Dolls have been around nearly as long as humans have been on this earth. Small human-shaped figurines carved of mammoth ivory dating back to 28,000 and 35,000 years ago were found in Germany. And many believe dolls go back even further in our prehistory too; but, as these even older dolls were likely made of wood and fur, they have long since decayed and therefore no longer exist to be found.
Since those very early days of doll-kind, other ancient dolls have been discovered made of wood, clay, ivory, marble, stone, bone, leather, cloth, wax, and even papyrus. Not all early dolls were overly simple pieces either. In fact, jointed dolls of clay existed in ancient Egypt, and a fragment of an alabaster doll with movable arms was found in ancient Babylon. That means articulated dolls date back to thousands of years before the birth of Jesus Christ and the start of our current, Gregorian, calendar system!
While we see dolls with movable limbs as having been created to delight children, many archaeologists say that such jointed dolls were charms, created simply to make noise — noise designed to keep bad things away. Truth be told, there is a lot of debate among professionals as to whether these early prehistoric and ancient dolls were first and primarily made for religious reasons, or if they were the playthings of children.
In ancient Egypt, for example, there are many dolls found. Dolls were so popular, that there’s archaeological evidence of an ancient Egyptian doll factory!
Among the oldest, dating to 3000–2000 BC, are the flat wooden dolls with strands of hair made of sun-baked clay strung on flax thread. These ancient Egyptian dolls seem to emphasize the female form, especially the hips. The wide hips of these dolls have earned them the name “paddle dolls”. The more exaggerated female shape of these “paddle dolls” leads the experts to believe they are fertility dolls, much like the Venus of Willendorf, and not toys.
While we can thank the Egyptians and their elaborate burial rituals for preserving so many of these ancient dolls, the very fact that dolls were included in burial chambers and tombs has lead many to believe that dolls had more to do with religious ideas of death and afterlife than with the life of a child. However, since a number of dolls have survived simply due to the arid environment deftly preserving them, we have other evidence of dolls in Egypt.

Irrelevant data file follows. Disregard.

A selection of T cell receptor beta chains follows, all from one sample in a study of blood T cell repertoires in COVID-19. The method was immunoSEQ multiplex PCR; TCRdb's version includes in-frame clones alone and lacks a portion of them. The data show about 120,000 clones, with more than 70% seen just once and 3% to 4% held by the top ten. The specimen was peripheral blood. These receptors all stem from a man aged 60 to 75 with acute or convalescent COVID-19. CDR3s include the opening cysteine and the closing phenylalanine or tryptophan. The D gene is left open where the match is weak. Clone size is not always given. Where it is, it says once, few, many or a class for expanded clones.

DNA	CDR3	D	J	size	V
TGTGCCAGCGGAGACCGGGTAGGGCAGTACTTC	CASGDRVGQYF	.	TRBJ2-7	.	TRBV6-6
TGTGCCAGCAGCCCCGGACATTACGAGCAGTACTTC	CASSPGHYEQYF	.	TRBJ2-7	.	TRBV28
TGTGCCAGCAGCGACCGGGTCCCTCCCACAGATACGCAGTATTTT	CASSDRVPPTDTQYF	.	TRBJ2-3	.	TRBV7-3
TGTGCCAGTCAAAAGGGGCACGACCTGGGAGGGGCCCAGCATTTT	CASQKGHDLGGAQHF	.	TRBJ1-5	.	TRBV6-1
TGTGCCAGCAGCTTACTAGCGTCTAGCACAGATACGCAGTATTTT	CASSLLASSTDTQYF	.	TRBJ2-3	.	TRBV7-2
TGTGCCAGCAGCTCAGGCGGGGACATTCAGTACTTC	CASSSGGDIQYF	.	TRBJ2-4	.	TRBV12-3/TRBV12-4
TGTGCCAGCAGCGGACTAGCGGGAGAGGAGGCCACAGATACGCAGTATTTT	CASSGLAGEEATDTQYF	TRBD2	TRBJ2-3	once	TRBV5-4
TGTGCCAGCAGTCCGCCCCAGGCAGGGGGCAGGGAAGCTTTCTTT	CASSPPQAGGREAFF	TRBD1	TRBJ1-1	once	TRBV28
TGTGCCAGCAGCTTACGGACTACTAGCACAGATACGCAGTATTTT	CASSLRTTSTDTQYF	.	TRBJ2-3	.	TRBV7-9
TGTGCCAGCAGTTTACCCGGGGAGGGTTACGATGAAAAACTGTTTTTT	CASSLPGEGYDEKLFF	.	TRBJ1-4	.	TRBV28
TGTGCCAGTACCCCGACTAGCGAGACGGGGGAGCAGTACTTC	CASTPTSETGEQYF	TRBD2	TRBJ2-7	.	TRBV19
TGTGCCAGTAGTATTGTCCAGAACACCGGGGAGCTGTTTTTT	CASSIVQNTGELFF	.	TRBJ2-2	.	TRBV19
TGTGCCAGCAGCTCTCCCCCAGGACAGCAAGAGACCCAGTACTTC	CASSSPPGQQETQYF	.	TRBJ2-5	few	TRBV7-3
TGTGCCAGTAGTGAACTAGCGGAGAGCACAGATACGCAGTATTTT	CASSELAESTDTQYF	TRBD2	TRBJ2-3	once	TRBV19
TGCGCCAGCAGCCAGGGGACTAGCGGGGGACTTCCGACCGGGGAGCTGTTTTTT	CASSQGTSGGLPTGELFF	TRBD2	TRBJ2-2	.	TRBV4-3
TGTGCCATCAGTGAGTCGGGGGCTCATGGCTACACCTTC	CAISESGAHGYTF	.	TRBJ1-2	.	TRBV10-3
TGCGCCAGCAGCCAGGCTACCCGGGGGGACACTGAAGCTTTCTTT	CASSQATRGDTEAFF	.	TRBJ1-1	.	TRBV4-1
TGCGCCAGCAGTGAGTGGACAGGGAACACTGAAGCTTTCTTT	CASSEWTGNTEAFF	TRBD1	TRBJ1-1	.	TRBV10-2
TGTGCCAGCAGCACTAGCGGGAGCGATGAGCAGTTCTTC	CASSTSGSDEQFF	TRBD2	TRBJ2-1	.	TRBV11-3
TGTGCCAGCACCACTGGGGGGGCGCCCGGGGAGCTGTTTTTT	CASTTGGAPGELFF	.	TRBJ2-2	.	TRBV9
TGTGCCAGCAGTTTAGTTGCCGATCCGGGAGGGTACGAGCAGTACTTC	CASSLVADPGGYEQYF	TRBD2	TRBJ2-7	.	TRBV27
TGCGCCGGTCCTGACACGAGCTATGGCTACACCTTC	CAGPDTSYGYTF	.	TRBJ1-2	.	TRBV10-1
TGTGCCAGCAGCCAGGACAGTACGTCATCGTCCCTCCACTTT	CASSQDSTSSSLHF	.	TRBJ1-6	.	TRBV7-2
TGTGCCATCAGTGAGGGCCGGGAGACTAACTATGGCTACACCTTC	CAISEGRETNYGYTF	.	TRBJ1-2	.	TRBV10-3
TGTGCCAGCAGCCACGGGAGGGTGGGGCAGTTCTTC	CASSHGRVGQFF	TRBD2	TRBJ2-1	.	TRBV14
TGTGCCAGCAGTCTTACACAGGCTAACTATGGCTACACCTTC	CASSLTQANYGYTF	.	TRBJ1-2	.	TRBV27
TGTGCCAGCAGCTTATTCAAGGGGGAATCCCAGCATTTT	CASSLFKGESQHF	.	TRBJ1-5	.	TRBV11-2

When it comes ancient Egyptian dolls, clay dolls seem to have been the most common. For living along the Nile meant everyone had access to the two basic ingredients in sun-baked clay dolls: clay and the sun. Therefore, as strange as it may seem to us, wooden dolls and rag dolls made of cloth (often stuffed with papyrus as well as textile scraps) were more costly than clay and not so available for everyone. But while those dolls may have been more expensive (and, by today’s thinking, more coveted), clay dolls seem to have been very popular among children. No matter what level of society they lived in. That’s probably because the children themselves could make and “bake” their very own clay doll designs. Not unlike what many children do today with modeling clay.
When and how dolls truly became the playthings of childhood is very open to debate. In some cultures, old and new, dolls are made for use in religious ceremonies; however, once the ceremony is over, the ceremonial dolls are “retired” and given to children as playthings.
In ancient Greece and Rome, the lines between dolls for religious ritual and childhood pastime appear to have a very different trek — and an exceptionally poignant connection.
Dating back to at least 200 BC, many dolls in Greece and Rome had jointed limbs that moved, and some even had removeable clothing too. Then, as now, doll clothing was as fashionable and up-to-date as what young ladies and women of the day were wearing. (It’s difficult to imagine that such clothing would be purely for religious reasons.) We know this from the number of young girls buried with dolls. Most dolls found in the tombs of children were very simple creations made of terracotta, rags, wood, or bone. However, some of the more unique dolls, designed to look as lifelike as possible, were made of ivory or wax.
There also are the stories and images from ancient Greece which depict little girls playing with dolls. And, in fact, the ancient Greek word “kore”, which literally means “little girl”, was also applied to dolls. This takes on an even more powerful meaning when a young Greco-Roman girl came of age.
As a Greco-Roman girl approached marital age, she would dedicate her doll to a goddess. This doll dedication was a gift presentation given to the goddess in hopes of receiving the blessing of fertility during marriage. When she became a woman, she would literally put away her childish things!
While the archaeological record may seem confusing in terms of the true origins and purpose of dolls in human history, it is not difficult to imagine that children would be fascinated by miniature versions of people. No matter what the original purpose of dolls, children would want to play with them.
Image Credits (in order of appearance): Egyptian rag doll, paddle doll, and ancient Grecian bone doll with articulated limbs.